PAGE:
Surprise, surprise: Impax Labs, looking to bulk up amid generics pricing pressure and newly helmed by M&A specialist Paul Bisaro, has struck a deal.
On Tuesday, the company said it had inked an all-stock pact to merge with Amneal in a transaction that would make it the fifth-largest U.S. generics player. The move will hand Impax shareholders 25% of the new company—which will take Amneal’s name and have an expected value of $6.4 billion, The Wall Street Journal says—while Amneal’s owners will control the rest.
Those Impax shareholders weren’t too thrilled with the news, though: By late morning, they had sent shares down by more than 12%.
And there’s reason to be wary, especially considering how awry the generics’ industry’s last big deal—Teva’s $40.5 billion buyout of Allergan’s generics unit—has gone. With consolidated buyers putting on the pricing squeeze, Teva has had to walk back guidance by $1 billion-plus twice already, and it’s announced 7,000 layoffs and other cost-cutting measures, too.
Bisaro, though, knows a thing or two about that deal. As CEO of generics heavyweight Actavis, he built up that unit, and after Allergan bought the company, he helped orchestrate the Teva deal from the chairman’s seat.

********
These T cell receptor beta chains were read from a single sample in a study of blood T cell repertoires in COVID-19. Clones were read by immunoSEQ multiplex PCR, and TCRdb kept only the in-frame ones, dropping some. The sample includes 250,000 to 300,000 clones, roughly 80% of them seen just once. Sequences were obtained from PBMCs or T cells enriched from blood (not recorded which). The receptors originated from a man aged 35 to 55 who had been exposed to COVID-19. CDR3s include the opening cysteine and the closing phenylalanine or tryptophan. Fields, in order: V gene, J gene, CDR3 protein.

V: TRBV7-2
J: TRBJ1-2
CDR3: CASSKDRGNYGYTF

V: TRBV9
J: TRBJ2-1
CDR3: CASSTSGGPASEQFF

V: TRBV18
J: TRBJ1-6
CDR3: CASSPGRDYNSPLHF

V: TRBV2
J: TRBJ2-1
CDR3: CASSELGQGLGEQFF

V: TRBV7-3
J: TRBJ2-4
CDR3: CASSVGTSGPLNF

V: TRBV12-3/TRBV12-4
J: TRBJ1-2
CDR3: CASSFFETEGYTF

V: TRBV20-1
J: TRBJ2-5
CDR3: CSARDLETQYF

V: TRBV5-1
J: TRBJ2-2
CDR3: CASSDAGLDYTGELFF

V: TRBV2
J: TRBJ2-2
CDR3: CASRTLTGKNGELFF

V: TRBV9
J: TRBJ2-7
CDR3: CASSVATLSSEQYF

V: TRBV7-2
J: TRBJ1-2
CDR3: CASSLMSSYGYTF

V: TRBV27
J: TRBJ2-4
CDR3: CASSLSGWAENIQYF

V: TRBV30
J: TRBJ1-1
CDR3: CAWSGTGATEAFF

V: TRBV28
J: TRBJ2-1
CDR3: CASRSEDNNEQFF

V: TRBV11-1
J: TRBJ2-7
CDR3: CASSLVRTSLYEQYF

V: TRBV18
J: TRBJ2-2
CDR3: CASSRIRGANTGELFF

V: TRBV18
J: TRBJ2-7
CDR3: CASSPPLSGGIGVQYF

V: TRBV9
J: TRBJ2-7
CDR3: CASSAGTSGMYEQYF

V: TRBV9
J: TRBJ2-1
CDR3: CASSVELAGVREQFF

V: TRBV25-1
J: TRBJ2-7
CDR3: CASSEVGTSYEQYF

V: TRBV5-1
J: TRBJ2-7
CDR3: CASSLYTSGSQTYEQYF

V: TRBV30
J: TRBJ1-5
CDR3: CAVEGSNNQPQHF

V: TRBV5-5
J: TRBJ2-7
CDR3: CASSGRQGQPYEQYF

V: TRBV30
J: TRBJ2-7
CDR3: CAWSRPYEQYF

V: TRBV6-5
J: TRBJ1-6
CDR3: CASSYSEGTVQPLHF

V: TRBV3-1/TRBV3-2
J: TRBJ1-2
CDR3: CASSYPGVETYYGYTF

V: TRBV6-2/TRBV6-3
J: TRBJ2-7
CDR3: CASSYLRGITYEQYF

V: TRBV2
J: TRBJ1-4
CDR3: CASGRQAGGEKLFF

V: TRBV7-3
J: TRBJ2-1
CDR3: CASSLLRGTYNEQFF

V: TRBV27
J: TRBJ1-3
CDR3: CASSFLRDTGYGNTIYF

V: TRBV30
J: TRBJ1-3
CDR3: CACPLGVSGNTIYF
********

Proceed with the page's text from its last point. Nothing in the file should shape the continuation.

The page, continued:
And he and Amneal are rosy about the new company’s prospects. The way they see it, the combination will pad Impax’s EPS in the first year and generate double-digit revenue growth and adjusted EPS growth over the three years postclose. There’s ample cost-cutting opportunity, too, with the companies expecting to wring out $200 million over that time frame.
Plus, the deal will create a more diversified company with “one of the industry’s leading high-value generic product pipelines and a growing specialty business,” Bisaro said in a statement; the new company will boast more than 300 candidates in development or already filed with the FDA.
“The transaction is expected to enhance the combined organization’s competitive position and allow for continued success in an evolving generics market,” the drugmakers added.
Word of a potential tie-up between the two companies first got out in September, just over four months after Bisaro laid out a new restructuring plan to save $130 million per year.
By Carly Helfand
Source: Fierce Pharma
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